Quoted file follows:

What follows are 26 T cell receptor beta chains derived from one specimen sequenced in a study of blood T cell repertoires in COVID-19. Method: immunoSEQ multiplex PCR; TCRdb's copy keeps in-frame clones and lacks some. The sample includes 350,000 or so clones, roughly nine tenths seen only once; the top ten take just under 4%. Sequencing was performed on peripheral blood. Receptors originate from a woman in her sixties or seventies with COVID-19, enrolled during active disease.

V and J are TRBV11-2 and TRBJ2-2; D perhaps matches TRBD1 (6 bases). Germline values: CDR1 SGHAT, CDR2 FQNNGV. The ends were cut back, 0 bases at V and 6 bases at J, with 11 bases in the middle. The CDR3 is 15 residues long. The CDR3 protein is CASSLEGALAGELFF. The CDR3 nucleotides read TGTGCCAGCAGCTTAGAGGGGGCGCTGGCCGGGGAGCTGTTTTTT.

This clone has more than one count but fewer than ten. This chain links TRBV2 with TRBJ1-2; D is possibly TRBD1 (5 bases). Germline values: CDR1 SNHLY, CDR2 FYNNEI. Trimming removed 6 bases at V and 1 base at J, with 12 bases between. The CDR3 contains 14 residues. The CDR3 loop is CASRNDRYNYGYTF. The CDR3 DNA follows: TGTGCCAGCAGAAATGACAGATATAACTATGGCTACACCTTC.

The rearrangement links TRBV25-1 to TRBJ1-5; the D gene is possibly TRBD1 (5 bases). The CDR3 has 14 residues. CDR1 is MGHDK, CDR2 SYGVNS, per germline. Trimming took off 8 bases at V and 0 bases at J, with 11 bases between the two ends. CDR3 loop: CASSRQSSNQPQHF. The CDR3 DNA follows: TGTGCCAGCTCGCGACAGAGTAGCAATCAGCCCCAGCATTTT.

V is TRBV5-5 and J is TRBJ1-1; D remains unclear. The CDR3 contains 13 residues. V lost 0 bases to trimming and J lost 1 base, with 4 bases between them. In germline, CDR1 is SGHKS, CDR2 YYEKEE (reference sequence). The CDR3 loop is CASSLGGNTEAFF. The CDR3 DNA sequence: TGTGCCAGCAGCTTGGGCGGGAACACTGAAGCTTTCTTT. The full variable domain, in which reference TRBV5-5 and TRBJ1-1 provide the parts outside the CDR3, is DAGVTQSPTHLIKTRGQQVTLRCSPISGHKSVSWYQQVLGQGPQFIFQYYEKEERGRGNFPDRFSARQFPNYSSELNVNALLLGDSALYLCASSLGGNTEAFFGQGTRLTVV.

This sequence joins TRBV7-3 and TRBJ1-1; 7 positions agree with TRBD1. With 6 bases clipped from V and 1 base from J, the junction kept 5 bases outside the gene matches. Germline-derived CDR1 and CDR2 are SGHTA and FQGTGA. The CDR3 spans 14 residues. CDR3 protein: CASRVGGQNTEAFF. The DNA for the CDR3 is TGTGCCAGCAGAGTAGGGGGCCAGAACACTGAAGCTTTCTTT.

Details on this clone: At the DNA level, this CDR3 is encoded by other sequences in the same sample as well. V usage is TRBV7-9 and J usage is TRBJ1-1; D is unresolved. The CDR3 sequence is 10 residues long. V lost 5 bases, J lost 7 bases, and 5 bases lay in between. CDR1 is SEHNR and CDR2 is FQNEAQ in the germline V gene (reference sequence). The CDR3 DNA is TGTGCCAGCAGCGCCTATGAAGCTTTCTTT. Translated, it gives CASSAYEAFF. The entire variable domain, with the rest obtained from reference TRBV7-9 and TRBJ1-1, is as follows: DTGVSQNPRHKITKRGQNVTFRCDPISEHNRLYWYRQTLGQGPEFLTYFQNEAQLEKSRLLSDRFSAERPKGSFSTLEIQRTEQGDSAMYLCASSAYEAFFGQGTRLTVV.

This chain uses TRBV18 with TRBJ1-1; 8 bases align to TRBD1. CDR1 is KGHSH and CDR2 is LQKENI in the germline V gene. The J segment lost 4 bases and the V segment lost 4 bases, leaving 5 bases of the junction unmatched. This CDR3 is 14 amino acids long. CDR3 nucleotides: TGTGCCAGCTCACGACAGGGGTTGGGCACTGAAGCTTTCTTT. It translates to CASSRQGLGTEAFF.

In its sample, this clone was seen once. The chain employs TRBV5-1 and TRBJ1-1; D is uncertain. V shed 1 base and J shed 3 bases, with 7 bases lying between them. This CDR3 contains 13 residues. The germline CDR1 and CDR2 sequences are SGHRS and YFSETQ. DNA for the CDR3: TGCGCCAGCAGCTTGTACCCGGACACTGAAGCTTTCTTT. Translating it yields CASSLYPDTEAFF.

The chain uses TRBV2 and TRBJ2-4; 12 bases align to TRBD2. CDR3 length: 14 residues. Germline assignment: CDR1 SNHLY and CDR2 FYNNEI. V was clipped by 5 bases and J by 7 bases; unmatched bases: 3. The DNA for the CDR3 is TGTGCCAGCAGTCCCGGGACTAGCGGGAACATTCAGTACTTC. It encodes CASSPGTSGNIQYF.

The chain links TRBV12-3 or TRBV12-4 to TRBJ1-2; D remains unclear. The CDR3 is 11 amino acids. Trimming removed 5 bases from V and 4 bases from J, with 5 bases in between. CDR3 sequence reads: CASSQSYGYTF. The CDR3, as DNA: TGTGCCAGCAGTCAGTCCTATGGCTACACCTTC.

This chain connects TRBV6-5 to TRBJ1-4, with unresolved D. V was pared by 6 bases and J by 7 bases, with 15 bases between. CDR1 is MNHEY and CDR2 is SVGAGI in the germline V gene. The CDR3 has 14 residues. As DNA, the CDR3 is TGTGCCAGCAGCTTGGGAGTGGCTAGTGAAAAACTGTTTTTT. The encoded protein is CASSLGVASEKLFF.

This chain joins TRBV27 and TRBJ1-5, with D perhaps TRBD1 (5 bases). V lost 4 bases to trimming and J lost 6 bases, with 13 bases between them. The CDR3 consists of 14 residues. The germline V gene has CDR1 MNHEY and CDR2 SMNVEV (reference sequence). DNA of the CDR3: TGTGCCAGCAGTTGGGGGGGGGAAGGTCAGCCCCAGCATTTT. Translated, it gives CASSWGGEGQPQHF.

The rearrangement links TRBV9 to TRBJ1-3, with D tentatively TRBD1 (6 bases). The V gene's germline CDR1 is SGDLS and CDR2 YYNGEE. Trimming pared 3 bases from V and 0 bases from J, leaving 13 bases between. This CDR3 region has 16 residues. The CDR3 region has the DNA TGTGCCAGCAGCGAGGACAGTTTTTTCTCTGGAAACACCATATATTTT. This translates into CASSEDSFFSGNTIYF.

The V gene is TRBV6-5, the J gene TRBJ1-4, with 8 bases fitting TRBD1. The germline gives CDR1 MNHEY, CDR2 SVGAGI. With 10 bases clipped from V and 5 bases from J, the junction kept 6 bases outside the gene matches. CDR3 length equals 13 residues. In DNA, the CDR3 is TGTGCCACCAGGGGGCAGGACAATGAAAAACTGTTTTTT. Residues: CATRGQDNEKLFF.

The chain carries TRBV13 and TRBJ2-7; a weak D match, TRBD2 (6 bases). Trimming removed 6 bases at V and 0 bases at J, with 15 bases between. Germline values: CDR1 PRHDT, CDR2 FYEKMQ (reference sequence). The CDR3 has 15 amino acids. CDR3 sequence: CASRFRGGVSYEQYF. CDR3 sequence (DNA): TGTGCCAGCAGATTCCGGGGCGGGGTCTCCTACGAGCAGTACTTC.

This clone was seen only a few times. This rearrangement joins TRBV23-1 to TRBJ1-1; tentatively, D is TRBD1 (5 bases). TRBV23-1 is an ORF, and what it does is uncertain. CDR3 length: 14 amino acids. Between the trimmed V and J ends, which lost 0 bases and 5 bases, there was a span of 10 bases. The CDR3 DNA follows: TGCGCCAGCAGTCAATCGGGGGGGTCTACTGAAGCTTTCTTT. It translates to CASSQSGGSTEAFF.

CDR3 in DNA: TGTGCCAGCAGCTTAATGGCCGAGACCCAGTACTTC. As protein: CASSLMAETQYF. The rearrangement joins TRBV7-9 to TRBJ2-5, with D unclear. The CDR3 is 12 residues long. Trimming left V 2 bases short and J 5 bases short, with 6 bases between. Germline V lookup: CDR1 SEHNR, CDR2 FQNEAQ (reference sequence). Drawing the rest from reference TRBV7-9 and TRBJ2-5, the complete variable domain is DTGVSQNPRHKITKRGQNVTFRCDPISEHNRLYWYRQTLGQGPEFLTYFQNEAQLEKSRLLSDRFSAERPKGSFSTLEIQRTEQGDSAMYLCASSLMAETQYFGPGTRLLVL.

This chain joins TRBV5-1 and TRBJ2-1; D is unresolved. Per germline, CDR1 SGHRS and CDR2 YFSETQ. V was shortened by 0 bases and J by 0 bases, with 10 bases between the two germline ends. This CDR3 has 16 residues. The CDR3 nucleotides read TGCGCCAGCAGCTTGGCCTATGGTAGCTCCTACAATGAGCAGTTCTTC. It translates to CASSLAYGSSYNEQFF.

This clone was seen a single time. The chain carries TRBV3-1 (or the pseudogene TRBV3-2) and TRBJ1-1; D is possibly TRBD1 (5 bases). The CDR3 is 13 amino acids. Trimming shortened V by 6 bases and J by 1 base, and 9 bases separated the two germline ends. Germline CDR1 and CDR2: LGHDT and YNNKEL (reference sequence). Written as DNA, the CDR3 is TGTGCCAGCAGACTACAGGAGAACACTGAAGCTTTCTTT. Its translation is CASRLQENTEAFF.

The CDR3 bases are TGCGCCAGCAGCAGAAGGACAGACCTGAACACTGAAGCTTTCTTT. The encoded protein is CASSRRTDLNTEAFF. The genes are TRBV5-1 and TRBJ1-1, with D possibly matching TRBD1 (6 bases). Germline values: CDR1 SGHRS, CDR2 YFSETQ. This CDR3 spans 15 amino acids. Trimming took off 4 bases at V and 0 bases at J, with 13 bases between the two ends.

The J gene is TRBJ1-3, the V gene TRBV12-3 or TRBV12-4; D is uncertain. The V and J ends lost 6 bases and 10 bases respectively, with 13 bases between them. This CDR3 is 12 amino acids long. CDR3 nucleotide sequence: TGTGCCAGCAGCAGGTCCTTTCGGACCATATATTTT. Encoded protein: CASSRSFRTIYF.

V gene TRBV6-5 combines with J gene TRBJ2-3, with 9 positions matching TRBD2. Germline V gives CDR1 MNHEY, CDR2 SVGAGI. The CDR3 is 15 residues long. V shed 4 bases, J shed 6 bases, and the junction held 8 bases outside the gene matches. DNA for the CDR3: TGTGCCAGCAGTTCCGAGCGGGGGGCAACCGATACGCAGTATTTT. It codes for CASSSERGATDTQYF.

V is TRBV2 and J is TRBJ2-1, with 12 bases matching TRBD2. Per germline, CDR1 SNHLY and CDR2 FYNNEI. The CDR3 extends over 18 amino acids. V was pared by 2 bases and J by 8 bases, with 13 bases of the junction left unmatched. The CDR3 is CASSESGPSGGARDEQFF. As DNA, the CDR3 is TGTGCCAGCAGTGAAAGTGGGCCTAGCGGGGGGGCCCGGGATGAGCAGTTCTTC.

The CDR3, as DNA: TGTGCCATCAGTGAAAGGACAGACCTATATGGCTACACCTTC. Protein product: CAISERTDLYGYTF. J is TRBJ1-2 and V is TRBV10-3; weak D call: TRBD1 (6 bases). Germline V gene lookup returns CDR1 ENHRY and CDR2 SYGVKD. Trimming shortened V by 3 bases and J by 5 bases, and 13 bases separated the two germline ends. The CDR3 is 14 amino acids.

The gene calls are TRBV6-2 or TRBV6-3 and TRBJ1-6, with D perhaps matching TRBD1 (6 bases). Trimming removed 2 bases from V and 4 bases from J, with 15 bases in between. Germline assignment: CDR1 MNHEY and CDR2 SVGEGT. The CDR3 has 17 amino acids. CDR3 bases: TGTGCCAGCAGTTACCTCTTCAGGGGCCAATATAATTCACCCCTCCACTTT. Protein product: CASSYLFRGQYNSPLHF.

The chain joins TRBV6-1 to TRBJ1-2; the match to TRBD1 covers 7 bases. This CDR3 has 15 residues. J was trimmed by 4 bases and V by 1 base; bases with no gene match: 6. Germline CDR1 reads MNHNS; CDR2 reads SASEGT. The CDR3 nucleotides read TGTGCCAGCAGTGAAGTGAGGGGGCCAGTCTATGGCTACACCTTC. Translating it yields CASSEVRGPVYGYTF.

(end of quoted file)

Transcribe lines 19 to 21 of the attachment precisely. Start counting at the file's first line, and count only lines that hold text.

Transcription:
This chain joins TRBV5-1 and TRBJ2-1; D is unresolved. Per germline, CDR1 SGHRS and CDR2 YFSETQ. V was shortened by 0 bases and J by 0 bases, with 10 bases between the two germline ends. This CDR3 has 16 residues. The CDR3 nucleotides read TGCGCCAGCAGCTTGGCCTATGGTAGCTCCTACAATGAGCAGTTCTTC. It translates to CASSLAYGSSYNEQFF.

This clone was seen a single time. The chain carries TRBV3-1 (or the pseudogene TRBV3-2) and TRBJ1-1; D is possibly TRBD1 (5 bases). The CDR3 is 13 amino acids. Trimming shortened V by 6 bases and J by 1 base, and 9 bases separated the two germline ends. Germline CDR1 and CDR2: LGHDT and YNNKEL (reference sequence). Written as DNA, the CDR3 is TGTGCCAGCAGACTACAGGAGAACACTGAAGCTTTCTTT. Its translation is CASRLQENTEAFF.

The CDR3 bases are TGCGCCAGCAGCAGAAGGACAGACCTGAACACTGAAGCTTTCTTT. The encoded protein is CASSRRTDLNTEAFF. The genes are TRBV5-1 and TRBJ1-1, with D possibly matching TRBD1 (6 bases). Germline values: CDR1 SGHRS, CDR2 YFSETQ. This CDR3 spans 15 amino acids. Trimming took off 4 bases at V and 0 bases at J, with 13 bases between the two ends.